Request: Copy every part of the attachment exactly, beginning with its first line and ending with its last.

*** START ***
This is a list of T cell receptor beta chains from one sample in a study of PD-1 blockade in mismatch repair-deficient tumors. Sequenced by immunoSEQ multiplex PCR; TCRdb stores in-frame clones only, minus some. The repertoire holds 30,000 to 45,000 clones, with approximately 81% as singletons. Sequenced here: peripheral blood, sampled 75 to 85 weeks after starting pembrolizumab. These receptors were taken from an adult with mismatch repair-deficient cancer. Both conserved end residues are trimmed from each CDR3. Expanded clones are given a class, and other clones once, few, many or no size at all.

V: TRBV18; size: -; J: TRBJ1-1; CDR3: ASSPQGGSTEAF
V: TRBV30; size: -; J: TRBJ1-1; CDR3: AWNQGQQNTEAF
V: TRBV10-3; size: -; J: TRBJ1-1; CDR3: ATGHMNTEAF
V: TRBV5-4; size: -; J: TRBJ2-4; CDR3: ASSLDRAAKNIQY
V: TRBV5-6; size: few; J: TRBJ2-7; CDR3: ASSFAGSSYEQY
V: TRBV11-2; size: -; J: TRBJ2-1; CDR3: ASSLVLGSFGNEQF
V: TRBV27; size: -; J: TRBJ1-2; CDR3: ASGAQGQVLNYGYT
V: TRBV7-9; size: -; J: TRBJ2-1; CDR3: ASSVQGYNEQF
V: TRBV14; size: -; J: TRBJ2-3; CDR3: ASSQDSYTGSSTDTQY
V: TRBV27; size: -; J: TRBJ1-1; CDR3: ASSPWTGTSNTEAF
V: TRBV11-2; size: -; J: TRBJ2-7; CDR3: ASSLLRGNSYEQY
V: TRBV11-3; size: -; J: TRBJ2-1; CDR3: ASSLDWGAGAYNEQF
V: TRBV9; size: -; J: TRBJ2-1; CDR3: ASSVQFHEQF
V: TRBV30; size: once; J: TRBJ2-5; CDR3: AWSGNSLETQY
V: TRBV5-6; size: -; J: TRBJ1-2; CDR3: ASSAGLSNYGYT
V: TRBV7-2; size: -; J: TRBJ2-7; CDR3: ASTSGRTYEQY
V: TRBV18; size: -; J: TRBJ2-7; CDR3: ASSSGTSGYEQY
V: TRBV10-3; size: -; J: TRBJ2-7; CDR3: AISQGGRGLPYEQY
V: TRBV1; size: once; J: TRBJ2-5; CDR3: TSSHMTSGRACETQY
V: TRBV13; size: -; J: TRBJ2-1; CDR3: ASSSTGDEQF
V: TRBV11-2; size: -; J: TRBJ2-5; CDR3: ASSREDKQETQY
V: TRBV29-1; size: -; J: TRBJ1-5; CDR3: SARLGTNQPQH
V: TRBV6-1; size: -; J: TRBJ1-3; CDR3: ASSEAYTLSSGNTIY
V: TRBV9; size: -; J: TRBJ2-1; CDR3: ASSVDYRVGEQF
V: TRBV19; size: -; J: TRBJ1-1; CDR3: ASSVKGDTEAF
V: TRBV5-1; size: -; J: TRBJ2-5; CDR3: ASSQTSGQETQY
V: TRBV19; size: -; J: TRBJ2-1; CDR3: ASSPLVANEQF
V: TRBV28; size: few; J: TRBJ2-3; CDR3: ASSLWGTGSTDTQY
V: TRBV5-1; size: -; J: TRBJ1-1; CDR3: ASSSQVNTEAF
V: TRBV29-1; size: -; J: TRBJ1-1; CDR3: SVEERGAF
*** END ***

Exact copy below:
This is a list of T cell receptor beta chains from one sample in a study of PD-1 blockade in mismatch repair-deficient tumors. Sequenced by immunoSEQ multiplex PCR; TCRdb stores in-frame clones only, minus some. The repertoire holds 30,000 to 45,000 clones, with approximately 81% as singletons. Sequenced here: peripheral blood, sampled 75 to 85 weeks after starting pembrolizumab. These receptors were taken from an adult with mismatch repair-deficient cancer. Both conserved end residues are trimmed from each CDR3. Expanded clones are given a class, and other clones once, few, many or no size at all.

V: TRBV18; size: -; J: TRBJ1-1; CDR3: ASSPQGGSTEAF
V: TRBV30; size: -; J: TRBJ1-1; CDR3: AWNQGQQNTEAF
V: TRBV10-3; size: -; J: TRBJ1-1; CDR3: ATGHMNTEAF
V: TRBV5-4; size: -; J: TRBJ2-4; CDR3: ASSLDRAAKNIQY
V: TRBV5-6; size: few; J: TRBJ2-7; CDR3: ASSFAGSSYEQY
V: TRBV11-2; size: -; J: TRBJ2-1; CDR3: ASSLVLGSFGNEQF
V: TRBV27; size: -; J: TRBJ1-2; CDR3: ASGAQGQVLNYGYT
V: TRBV7-9; size: -; J: TRBJ2-1; CDR3: ASSVQGYNEQF
V: TRBV14; size: -; J: TRBJ2-3; CDR3: ASSQDSYTGSSTDTQY
V: TRBV27; size: -; J: TRBJ1-1; CDR3: ASSPWTGTSNTEAF
V: TRBV11-2; size: -; J: TRBJ2-7; CDR3: ASSLLRGNSYEQY
V: TRBV11-3; size: -; J: TRBJ2-1; CDR3: ASSLDWGAGAYNEQF
V: TRBV9; size: -; J: TRBJ2-1; CDR3: ASSVQFHEQF
V: TRBV30; size: once; J: TRBJ2-5; CDR3: AWSGNSLETQY
V: TRBV5-6; size: -; J: TRBJ1-2; CDR3: ASSAGLSNYGYT
V: TRBV7-2; size: -; J: TRBJ2-7; CDR3: ASTSGRTYEQY
V: TRBV18; size: -; J: TRBJ2-7; CDR3: ASSSGTSGYEQY
V: TRBV10-3; size: -; J: TRBJ2-7; CDR3: AISQGGRGLPYEQY
V: TRBV1; size: once; J: TRBJ2-5; CDR3: TSSHMTSGRACETQY
V: TRBV13; size: -; J: TRBJ2-1; CDR3: ASSSTGDEQF
V: TRBV11-2; size: -; J: TRBJ2-5; CDR3: ASSREDKQETQY
V: TRBV29-1; size: -; J: TRBJ1-5; CDR3: SARLGTNQPQH
V: TRBV6-1; size: -; J: TRBJ1-3; CDR3: ASSEAYTLSSGNTIY
V: TRBV9; size: -; J: TRBJ2-1; CDR3: ASSVDYRVGEQF
V: TRBV19; size: -; J: TRBJ1-1; CDR3: ASSVKGDTEAF
V: TRBV5-1; size: -; J: TRBJ2-5; CDR3: ASSQTSGQETQY
V: TRBV19; size: -; J: TRBJ2-1; CDR3: ASSPLVANEQF
V: TRBV28; size: few; J: TRBJ2-3; CDR3: ASSLWGTGSTDTQY
V: TRBV5-1; size: -; J: TRBJ1-1; CDR3: ASSSQVNTEAF
V: TRBV29-1; size: -; J: TRBJ1-1; CDR3: SVEERGAF